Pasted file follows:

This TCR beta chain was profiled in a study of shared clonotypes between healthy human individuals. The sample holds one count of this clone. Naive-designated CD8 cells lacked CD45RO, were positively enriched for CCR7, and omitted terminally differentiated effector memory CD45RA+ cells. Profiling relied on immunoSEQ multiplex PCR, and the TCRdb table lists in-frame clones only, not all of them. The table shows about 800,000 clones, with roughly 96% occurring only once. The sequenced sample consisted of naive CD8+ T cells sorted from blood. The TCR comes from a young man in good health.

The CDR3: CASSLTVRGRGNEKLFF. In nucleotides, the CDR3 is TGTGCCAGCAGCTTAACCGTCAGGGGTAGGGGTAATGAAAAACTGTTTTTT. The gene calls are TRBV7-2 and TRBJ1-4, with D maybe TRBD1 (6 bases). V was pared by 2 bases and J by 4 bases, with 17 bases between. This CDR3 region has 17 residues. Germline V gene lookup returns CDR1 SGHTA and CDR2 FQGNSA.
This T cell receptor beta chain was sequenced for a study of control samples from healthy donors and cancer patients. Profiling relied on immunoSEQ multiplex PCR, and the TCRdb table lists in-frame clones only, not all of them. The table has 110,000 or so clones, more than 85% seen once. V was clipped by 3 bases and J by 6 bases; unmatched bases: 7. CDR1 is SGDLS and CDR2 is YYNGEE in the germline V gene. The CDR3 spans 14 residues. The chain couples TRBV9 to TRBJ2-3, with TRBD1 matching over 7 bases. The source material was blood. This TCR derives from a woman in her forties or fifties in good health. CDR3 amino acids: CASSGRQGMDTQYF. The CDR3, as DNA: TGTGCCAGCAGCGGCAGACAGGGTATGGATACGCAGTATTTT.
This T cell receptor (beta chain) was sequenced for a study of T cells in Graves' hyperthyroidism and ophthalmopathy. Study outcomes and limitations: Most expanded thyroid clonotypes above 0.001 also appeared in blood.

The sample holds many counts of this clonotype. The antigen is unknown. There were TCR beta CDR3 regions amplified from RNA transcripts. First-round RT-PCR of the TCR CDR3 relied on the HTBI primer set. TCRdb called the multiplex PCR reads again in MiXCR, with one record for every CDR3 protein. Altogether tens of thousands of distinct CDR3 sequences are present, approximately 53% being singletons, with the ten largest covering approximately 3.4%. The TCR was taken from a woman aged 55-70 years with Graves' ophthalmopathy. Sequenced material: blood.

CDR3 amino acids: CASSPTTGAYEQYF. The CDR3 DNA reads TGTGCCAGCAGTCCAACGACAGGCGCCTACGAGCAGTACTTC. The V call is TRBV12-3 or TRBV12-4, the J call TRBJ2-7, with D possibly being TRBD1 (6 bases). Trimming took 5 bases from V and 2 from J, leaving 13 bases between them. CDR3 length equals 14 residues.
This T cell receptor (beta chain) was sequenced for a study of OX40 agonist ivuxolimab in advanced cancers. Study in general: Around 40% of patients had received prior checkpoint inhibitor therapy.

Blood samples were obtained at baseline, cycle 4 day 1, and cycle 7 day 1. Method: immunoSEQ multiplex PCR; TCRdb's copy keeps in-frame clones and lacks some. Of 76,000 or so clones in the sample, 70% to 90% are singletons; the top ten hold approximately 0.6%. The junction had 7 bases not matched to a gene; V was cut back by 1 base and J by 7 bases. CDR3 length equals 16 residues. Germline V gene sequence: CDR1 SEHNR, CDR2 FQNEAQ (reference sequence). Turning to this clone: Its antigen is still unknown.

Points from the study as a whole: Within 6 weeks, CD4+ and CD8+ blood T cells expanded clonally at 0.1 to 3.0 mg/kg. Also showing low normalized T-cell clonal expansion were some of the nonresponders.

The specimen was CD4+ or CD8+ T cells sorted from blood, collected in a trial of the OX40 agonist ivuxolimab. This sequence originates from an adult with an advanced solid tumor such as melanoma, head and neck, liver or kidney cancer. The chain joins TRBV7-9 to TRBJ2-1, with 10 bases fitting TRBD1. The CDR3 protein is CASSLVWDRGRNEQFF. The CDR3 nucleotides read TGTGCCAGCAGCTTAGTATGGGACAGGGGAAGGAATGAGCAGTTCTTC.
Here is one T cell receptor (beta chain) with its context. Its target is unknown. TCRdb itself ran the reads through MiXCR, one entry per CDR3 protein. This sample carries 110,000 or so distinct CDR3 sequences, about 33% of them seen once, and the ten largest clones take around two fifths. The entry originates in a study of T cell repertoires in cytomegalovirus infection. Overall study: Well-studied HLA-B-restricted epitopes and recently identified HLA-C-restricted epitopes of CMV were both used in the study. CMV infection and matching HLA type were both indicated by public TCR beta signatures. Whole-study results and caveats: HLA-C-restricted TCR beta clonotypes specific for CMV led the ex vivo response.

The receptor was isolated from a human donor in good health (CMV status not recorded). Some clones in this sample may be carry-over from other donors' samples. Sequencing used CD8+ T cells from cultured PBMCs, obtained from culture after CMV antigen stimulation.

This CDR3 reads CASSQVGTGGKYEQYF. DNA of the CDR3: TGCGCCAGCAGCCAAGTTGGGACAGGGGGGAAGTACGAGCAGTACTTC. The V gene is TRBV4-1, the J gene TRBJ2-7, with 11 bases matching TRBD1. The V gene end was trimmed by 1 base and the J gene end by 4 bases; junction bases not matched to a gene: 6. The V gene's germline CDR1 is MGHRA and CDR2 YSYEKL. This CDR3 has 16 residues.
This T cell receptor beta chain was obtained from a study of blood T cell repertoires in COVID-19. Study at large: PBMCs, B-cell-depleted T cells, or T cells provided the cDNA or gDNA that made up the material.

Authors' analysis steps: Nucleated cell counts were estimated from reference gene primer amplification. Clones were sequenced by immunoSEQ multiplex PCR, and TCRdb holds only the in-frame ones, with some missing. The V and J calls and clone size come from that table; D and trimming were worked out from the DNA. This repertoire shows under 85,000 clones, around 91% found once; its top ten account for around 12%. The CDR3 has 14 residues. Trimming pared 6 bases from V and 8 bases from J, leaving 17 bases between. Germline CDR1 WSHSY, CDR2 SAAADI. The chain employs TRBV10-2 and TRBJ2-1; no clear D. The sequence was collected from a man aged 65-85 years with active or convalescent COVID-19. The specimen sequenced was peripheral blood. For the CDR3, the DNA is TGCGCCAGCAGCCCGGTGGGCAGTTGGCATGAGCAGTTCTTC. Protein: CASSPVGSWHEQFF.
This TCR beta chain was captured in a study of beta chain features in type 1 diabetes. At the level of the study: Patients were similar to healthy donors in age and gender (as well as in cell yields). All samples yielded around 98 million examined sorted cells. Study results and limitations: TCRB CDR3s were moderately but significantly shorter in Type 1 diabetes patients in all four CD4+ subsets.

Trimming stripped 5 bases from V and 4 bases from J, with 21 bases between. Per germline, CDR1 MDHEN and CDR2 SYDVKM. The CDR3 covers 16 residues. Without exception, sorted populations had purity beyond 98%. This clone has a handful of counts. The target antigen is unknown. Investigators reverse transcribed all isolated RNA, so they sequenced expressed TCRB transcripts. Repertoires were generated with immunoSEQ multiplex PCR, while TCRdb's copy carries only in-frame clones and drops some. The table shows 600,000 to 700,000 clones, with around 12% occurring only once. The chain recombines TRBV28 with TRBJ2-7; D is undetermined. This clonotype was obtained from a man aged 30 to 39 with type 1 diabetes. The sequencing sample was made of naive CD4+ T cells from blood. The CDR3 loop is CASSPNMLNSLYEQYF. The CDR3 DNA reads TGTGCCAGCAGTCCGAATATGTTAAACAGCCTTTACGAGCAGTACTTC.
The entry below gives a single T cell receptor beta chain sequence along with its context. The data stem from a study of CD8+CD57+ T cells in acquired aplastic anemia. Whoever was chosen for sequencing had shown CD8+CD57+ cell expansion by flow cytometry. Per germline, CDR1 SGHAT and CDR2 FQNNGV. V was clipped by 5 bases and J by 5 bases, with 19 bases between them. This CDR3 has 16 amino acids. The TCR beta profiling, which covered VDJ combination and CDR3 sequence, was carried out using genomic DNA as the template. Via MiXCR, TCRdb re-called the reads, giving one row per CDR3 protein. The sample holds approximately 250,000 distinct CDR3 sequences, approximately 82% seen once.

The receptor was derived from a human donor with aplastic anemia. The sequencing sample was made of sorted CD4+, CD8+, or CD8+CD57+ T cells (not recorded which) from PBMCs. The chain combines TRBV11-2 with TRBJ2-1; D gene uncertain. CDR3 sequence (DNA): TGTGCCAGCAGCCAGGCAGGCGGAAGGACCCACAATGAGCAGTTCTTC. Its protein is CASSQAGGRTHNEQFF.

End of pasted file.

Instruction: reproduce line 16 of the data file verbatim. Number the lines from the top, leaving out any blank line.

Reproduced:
This TCR beta chain was captured in a study of beta chain features in type 1 diabetes. At the level of the study: Patients were similar to healthy donors in age and gender (as well as in cell yields). All samples yielded around 98 million examined sorted cells. Study results and limitations: TCRB CDR3s were moderately but significantly shorter in Type 1 diabetes patients in all four CD4+ subsets.